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Confidence interval on dependent variable obtained through two consecutive linear regressions

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FastCar
FastCar on 18 Jun 2020
Commented: the cyclist on 18 Jun 2020
Dear all,
I have an independent variable vector x and two dependent variable y1 and y2.
y1 is given by
y1 = a * x + b
and a and b are given by a linear regression, thus I have the standard deviation on both the parameters.
y2 is given by
y2 = c * y1 + d
and c and d are given by a linear regression, thus I have the standard deviation on both the parameters.
I would like to compute the confidence interval for the variable y2 expressed as a function of the variable x.
Many thanks in advance

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the cyclist
the cyclist on 18 Jun 2020
I'm assuming you do not have access to the actual data underlying the regression. (If you did, you could just run a regression on y2 vs. x.)
Your phrase "the confidence interval for the variable y2 expressed as a function of the variable x" is not clear to me.
Do you mean that if you could do the regression
y2 = e * x + f
what is the confidence interval on the parameters e and f?
FastCar
FastCar on 18 Jun 2020
I think you are right, I can do a regression on y2 vs x, but I was wondering if there was a relation between the standard deviation on a, b, c and d and the standard deviation of e and f
the cyclist
the cyclist on 18 Jun 2020
It gets complicated quickly.
One reason why is that when you do an ordinary linear regression of the form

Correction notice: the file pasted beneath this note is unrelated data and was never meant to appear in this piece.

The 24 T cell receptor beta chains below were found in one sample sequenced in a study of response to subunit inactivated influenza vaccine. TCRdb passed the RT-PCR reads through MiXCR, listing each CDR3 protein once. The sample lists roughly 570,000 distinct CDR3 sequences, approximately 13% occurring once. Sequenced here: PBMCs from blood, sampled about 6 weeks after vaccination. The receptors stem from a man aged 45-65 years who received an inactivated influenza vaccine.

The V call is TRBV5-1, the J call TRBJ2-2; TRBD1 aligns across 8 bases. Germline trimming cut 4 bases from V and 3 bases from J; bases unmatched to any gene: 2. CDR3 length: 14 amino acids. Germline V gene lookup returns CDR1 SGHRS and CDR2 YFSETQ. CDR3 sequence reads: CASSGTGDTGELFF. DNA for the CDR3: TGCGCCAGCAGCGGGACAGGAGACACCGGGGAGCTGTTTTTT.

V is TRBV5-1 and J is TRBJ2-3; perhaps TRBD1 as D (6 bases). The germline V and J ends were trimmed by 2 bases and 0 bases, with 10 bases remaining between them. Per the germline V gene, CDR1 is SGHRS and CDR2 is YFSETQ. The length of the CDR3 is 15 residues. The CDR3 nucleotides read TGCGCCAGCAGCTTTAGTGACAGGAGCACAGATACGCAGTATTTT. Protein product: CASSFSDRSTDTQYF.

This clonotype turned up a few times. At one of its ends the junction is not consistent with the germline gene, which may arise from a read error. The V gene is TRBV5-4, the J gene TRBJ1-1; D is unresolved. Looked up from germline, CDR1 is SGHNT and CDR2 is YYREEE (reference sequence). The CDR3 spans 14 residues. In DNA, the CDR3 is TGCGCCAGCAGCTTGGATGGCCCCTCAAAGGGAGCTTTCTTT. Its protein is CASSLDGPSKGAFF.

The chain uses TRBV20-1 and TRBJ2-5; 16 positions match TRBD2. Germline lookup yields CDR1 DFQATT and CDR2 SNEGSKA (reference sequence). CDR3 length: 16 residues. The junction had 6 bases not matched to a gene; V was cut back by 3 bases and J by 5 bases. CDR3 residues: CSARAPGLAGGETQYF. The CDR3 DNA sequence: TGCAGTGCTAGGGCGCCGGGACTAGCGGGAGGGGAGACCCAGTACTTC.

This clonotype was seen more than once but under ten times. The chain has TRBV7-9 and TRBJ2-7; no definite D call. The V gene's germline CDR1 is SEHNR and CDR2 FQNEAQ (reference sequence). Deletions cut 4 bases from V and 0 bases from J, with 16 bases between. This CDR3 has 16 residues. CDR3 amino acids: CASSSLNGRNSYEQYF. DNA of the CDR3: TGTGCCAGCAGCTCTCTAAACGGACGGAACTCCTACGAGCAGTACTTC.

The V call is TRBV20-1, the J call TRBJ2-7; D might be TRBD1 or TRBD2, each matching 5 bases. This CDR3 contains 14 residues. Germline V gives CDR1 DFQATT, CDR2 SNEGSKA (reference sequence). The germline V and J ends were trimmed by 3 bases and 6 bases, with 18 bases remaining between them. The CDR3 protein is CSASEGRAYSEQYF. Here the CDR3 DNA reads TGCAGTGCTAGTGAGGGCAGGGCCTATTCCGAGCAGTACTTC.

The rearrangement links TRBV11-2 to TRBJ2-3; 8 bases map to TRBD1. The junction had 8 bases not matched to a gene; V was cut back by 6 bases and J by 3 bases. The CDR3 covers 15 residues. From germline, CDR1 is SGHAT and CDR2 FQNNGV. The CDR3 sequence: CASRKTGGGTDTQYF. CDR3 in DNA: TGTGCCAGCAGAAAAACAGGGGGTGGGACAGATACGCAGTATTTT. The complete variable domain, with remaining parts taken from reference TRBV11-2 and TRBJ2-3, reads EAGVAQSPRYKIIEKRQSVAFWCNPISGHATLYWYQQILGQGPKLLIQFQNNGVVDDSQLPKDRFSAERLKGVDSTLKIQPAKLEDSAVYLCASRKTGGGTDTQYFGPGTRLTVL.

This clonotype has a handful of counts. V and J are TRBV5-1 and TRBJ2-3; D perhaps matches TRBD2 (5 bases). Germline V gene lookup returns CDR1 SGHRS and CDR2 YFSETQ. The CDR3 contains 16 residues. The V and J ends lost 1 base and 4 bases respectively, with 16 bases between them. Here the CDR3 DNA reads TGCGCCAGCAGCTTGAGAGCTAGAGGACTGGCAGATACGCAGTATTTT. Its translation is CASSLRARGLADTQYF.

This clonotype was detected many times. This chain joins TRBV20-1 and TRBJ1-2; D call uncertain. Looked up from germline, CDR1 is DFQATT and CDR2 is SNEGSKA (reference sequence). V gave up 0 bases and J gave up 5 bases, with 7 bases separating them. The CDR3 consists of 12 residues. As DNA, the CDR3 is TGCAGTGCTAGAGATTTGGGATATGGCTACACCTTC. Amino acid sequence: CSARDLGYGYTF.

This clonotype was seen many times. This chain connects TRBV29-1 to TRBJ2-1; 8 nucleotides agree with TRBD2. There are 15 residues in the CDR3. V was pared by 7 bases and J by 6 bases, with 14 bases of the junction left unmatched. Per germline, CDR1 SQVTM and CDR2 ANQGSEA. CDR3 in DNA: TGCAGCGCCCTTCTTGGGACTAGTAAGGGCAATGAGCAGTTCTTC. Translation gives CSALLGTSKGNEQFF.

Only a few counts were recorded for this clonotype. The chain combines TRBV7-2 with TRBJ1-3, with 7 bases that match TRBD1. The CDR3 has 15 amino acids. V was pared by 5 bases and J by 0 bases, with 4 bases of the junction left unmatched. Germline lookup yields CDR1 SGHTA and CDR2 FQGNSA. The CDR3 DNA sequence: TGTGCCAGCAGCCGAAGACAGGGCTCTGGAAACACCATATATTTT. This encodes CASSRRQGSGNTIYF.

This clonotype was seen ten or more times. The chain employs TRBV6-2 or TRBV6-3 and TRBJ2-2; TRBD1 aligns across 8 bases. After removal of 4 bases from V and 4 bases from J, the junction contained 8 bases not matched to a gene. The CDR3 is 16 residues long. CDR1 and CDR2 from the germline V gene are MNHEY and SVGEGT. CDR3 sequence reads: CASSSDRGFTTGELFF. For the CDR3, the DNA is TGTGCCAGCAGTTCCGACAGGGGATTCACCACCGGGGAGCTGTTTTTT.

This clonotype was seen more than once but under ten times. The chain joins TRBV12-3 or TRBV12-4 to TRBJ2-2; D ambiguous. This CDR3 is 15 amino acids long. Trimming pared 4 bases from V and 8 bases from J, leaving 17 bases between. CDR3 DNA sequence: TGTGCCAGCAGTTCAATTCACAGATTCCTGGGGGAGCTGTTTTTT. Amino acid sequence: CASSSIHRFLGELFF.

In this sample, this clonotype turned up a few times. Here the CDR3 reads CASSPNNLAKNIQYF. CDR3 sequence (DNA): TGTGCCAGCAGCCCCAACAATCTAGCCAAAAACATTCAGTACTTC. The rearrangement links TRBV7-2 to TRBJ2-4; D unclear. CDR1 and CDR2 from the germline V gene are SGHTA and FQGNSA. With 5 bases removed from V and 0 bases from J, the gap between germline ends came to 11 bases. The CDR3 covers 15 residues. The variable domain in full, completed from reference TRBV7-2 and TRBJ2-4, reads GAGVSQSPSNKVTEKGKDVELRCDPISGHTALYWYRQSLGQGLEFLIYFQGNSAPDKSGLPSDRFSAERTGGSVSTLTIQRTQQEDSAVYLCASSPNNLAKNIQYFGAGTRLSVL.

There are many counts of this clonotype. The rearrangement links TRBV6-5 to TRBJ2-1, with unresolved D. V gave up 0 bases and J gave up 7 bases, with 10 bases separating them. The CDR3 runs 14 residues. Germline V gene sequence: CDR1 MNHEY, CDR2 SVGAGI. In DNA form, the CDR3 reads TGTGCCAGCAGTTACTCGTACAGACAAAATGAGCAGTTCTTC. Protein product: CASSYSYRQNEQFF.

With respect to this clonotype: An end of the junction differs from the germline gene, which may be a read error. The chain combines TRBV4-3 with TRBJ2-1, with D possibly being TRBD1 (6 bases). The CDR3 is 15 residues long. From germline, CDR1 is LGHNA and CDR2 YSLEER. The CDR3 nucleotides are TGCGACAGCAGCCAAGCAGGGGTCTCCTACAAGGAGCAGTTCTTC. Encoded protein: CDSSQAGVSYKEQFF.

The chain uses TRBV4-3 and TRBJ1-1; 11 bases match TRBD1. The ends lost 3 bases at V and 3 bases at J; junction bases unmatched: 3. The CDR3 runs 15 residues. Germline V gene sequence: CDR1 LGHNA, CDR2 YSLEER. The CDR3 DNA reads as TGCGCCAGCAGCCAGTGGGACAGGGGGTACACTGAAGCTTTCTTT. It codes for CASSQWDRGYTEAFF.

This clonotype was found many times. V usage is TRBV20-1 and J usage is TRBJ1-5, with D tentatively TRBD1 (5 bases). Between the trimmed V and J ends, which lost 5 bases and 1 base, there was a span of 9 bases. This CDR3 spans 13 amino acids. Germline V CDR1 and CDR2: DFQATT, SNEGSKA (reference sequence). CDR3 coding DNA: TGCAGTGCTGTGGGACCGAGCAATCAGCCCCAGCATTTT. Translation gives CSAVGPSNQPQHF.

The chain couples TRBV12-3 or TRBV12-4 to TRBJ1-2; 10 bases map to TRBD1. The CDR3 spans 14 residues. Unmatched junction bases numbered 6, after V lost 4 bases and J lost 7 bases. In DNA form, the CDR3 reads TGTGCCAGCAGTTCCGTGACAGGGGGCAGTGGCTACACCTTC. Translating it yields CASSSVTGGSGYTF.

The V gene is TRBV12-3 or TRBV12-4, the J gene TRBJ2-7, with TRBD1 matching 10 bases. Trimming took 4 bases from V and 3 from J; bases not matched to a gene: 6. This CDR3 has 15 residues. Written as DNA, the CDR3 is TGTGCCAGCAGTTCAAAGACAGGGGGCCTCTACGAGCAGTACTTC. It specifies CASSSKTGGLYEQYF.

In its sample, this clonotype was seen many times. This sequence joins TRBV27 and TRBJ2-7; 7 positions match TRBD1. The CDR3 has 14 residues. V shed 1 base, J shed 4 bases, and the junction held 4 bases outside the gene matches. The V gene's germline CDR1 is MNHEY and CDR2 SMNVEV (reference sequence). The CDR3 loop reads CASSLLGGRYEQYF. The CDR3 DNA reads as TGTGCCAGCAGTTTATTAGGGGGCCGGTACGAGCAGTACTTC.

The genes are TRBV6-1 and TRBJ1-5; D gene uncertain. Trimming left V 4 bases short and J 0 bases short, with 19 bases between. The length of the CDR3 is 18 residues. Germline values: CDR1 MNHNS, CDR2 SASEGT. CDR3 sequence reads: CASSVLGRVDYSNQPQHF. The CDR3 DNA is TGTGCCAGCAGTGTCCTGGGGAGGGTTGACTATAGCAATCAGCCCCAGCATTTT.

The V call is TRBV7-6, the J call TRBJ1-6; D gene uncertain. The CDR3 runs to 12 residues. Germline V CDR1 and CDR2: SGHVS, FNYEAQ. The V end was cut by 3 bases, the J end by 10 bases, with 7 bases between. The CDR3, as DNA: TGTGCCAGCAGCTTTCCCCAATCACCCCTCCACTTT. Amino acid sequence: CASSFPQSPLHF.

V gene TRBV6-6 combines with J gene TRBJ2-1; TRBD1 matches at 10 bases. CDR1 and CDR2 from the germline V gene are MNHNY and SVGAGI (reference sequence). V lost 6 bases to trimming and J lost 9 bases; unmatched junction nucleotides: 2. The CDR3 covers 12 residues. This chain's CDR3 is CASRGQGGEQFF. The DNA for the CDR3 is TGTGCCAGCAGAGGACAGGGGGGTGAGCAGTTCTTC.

y = a * x + b;
one of the assumptions is that there is no error in the measure of x (or at least negligible). So, the second regression is explicitly violating that assumption, when you say there is error in y1 (that carries over to the estimation of the parameters for y2). You will not have a valid estimate of c and d.
Technically, you should do a Deming regression (or some other errors-in-variables model) for the second regression, unless the error in y1 happens to be very small compared to the variability of y2.
Another reason is that you don't know (or at least haven't specified) whether y2 potentially has dependence directly on x, in addition to the dependence mediated by y1.
So, I do think it is probably possible to derive what the relationships are amongst the uncertainties in the parameters of the regression, but one would need to map out a bunch of assumptions first.
It's certainly not something I would expect to see in a built-in MATLAB function, as you hoped.

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